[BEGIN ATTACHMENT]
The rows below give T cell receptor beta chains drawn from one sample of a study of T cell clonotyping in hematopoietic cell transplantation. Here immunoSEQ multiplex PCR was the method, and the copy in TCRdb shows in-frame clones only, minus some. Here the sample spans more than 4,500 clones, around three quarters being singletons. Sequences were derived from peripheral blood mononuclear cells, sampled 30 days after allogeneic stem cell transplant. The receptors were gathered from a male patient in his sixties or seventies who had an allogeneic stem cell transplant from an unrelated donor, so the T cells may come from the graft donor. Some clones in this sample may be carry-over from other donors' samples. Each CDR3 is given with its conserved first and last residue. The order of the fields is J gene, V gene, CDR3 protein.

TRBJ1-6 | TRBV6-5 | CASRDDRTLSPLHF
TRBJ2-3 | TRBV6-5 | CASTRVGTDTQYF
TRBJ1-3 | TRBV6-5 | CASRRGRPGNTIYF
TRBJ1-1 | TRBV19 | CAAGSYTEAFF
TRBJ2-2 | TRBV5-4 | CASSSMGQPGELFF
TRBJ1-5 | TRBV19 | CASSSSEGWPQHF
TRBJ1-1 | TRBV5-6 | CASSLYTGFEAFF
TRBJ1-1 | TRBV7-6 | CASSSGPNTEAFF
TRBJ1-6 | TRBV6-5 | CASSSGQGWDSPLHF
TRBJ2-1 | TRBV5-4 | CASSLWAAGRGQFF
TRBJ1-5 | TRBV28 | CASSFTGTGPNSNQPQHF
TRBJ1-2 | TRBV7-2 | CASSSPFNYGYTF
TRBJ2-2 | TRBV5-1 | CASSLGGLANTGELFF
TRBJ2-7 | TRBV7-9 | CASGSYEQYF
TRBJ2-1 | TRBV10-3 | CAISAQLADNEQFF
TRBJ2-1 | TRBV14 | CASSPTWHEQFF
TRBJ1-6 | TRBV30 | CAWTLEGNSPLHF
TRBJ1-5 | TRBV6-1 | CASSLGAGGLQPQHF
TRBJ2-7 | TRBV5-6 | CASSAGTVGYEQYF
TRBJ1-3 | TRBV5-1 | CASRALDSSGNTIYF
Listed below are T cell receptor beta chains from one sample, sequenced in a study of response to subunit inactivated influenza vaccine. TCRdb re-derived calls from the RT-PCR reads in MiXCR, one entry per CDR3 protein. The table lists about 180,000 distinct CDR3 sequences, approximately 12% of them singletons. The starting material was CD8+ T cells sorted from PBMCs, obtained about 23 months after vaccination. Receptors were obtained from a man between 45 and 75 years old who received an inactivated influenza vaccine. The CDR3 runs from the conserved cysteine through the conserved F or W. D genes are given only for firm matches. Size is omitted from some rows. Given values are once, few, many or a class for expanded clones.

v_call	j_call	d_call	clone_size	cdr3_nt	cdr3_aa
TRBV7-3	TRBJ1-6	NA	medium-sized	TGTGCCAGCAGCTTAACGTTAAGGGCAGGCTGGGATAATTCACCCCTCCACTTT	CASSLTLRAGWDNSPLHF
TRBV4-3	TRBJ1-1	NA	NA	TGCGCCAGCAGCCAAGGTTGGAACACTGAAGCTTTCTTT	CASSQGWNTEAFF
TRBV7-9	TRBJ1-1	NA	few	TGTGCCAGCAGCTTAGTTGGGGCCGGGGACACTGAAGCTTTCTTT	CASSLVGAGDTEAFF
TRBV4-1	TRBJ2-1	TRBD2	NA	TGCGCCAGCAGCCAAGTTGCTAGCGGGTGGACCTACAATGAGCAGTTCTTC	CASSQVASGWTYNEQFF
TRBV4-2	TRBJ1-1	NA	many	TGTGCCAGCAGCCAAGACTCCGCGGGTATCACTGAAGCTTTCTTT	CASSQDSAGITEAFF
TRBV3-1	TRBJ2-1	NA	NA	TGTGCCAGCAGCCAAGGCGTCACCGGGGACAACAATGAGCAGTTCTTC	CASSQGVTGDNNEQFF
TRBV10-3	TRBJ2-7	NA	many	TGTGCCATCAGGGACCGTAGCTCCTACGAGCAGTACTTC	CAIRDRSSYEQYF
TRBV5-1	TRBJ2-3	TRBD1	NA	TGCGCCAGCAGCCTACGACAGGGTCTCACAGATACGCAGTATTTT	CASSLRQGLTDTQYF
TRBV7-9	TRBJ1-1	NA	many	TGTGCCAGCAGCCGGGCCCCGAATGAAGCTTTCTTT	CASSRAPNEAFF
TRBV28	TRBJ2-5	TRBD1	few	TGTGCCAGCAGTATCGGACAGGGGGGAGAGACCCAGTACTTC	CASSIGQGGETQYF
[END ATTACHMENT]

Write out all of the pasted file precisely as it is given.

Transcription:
The rows below give T cell receptor beta chains drawn from one sample of a study of T cell clonotyping in hematopoietic cell transplantation. Here immunoSEQ multiplex PCR was the method, and the copy in TCRdb shows in-frame clones only, minus some. Here the sample spans more than 4,500 clones, around three quarters being singletons. Sequences were derived from peripheral blood mononuclear cells, sampled 30 days after allogeneic stem cell transplant. The receptors were gathered from a male patient in his sixties or seventies who had an allogeneic stem cell transplant from an unrelated donor, so the T cells may come from the graft donor. Some clones in this sample may be carry-over from other donors' samples. Each CDR3 is given with its conserved first and last residue. The order of the fields is J gene, V gene, CDR3 protein.

TRBJ1-6 | TRBV6-5 | CASRDDRTLSPLHF
TRBJ2-3 | TRBV6-5 | CASTRVGTDTQYF
TRBJ1-3 | TRBV6-5 | CASRRGRPGNTIYF
TRBJ1-1 | TRBV19 | CAAGSYTEAFF
TRBJ2-2 | TRBV5-4 | CASSSMGQPGELFF
TRBJ1-5 | TRBV19 | CASSSSEGWPQHF
TRBJ1-1 | TRBV5-6 | CASSLYTGFEAFF
TRBJ1-1 | TRBV7-6 | CASSSGPNTEAFF
TRBJ1-6 | TRBV6-5 | CASSSGQGWDSPLHF
TRBJ2-1 | TRBV5-4 | CASSLWAAGRGQFF
TRBJ1-5 | TRBV28 | CASSFTGTGPNSNQPQHF
TRBJ1-2 | TRBV7-2 | CASSSPFNYGYTF
TRBJ2-2 | TRBV5-1 | CASSLGGLANTGELFF
TRBJ2-7 | TRBV7-9 | CASGSYEQYF
TRBJ2-1 | TRBV10-3 | CAISAQLADNEQFF
TRBJ2-1 | TRBV14 | CASSPTWHEQFF
TRBJ1-6 | TRBV30 | CAWTLEGNSPLHF
TRBJ1-5 | TRBV6-1 | CASSLGAGGLQPQHF
TRBJ2-7 | TRBV5-6 | CASSAGTVGYEQYF
TRBJ1-3 | TRBV5-1 | CASRALDSSGNTIYF
Listed below are T cell receptor beta chains from one sample, sequenced in a study of response to subunit inactivated influenza vaccine. TCRdb re-derived calls from the RT-PCR reads in MiXCR, one entry per CDR3 protein. The table lists about 180,000 distinct CDR3 sequences, approximately 12% of them singletons. The starting material was CD8+ T cells sorted from PBMCs, obtained about 23 months after vaccination. Receptors were obtained from a man between 45 and 75 years old who received an inactivated influenza vaccine. The CDR3 runs from the conserved cysteine through the conserved F or W. D genes are given only for firm matches. Size is omitted from some rows. Given values are once, few, many or a class for expanded clones.

v_call	j_call	d_call	clone_size	cdr3_nt	cdr3_aa
TRBV7-3	TRBJ1-6	NA	medium-sized	TGTGCCAGCAGCTTAACGTTAAGGGCAGGCTGGGATAATTCACCCCTCCACTTT	CASSLTLRAGWDNSPLHF
TRBV4-3	TRBJ1-1	NA	NA	TGCGCCAGCAGCCAAGGTTGGAACACTGAAGCTTTCTTT	CASSQGWNTEAFF
TRBV7-9	TRBJ1-1	NA	few	TGTGCCAGCAGCTTAGTTGGGGCCGGGGACACTGAAGCTTTCTTT	CASSLVGAGDTEAFF
TRBV4-1	TRBJ2-1	TRBD2	NA	TGCGCCAGCAGCCAAGTTGCTAGCGGGTGGACCTACAATGAGCAGTTCTTC	CASSQVASGWTYNEQFF
TRBV4-2	TRBJ1-1	NA	many	TGTGCCAGCAGCCAAGACTCCGCGGGTATCACTGAAGCTTTCTTT	CASSQDSAGITEAFF
TRBV3-1	TRBJ2-1	NA	NA	TGTGCCAGCAGCCAAGGCGTCACCGGGGACAACAATGAGCAGTTCTTC	CASSQGVTGDNNEQFF
TRBV10-3	TRBJ2-7	NA	many	TGTGCCATCAGGGACCGTAGCTCCTACGAGCAGTACTTC	CAIRDRSSYEQYF
TRBV5-1	TRBJ2-3	TRBD1	NA	TGCGCCAGCAGCCTACGACAGGGTCTCACAGATACGCAGTATTTT	CASSLRQGLTDTQYF
TRBV7-9	TRBJ1-1	NA	many	TGTGCCAGCAGCCGGGCCCCGAATGAAGCTTTCTTT	CASSRAPNEAFF
TRBV28	TRBJ2-5	TRBD1	few	TGTGCCAGCAGTATCGGACAGGGGGGAGAGACCCAGTACTTC	CASSIGQGGETQYF